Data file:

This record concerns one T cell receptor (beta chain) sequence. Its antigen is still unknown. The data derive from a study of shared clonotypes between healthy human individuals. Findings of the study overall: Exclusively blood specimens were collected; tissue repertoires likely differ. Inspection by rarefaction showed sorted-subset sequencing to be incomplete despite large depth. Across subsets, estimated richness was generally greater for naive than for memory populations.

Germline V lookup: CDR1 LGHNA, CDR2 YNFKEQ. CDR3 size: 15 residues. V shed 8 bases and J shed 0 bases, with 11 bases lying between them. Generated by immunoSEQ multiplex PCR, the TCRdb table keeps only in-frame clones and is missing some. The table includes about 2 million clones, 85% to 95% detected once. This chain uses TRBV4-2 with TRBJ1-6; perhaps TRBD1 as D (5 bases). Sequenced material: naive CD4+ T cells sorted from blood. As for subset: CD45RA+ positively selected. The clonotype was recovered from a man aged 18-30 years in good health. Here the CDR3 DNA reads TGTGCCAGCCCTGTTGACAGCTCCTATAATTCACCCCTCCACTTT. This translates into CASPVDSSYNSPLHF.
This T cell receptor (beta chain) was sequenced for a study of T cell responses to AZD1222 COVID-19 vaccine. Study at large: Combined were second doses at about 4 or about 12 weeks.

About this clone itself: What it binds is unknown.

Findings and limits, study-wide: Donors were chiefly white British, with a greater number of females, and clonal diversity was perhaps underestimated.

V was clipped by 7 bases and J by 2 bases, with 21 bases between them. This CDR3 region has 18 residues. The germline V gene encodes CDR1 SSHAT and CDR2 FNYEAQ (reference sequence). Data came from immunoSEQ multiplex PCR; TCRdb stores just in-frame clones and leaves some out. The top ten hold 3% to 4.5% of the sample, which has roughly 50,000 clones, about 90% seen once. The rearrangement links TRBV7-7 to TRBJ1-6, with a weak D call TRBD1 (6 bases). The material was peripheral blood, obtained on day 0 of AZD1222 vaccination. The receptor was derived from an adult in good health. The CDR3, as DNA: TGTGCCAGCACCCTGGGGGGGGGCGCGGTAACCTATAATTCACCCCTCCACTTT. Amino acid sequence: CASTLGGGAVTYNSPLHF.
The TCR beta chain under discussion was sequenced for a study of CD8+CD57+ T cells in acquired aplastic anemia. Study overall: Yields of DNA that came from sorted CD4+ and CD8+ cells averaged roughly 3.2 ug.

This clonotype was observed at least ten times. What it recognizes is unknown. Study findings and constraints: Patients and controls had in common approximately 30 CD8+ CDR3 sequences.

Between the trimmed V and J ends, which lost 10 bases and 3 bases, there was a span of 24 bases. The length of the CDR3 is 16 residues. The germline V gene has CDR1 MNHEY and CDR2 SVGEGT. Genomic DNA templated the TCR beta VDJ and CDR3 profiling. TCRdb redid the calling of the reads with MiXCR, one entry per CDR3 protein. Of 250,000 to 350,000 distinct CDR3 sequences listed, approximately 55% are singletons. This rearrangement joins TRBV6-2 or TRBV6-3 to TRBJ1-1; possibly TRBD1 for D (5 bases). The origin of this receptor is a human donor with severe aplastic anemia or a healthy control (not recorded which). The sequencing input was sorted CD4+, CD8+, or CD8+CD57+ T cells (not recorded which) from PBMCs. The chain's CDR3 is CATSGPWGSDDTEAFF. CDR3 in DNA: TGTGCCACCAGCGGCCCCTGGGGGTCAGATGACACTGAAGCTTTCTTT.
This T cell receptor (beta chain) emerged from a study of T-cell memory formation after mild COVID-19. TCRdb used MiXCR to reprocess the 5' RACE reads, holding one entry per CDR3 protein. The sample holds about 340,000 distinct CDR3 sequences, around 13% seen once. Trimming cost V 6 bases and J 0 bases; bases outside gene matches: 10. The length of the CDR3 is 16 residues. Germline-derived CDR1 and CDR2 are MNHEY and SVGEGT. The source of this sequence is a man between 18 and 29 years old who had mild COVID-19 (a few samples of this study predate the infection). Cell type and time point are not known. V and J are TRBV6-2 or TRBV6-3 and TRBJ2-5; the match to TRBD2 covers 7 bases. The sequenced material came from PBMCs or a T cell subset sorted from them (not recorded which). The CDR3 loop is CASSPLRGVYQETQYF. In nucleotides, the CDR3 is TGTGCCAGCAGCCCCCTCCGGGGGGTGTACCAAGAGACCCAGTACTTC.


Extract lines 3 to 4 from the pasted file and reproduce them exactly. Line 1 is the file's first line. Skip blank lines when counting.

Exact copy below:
This T cell receptor (beta chain) was sequenced for a study of T cell responses to AZD1222 COVID-19 vaccine. Study at large: Combined were second doses at about 4 or about 12 weeks.

About this clone itself: What it binds is unknown.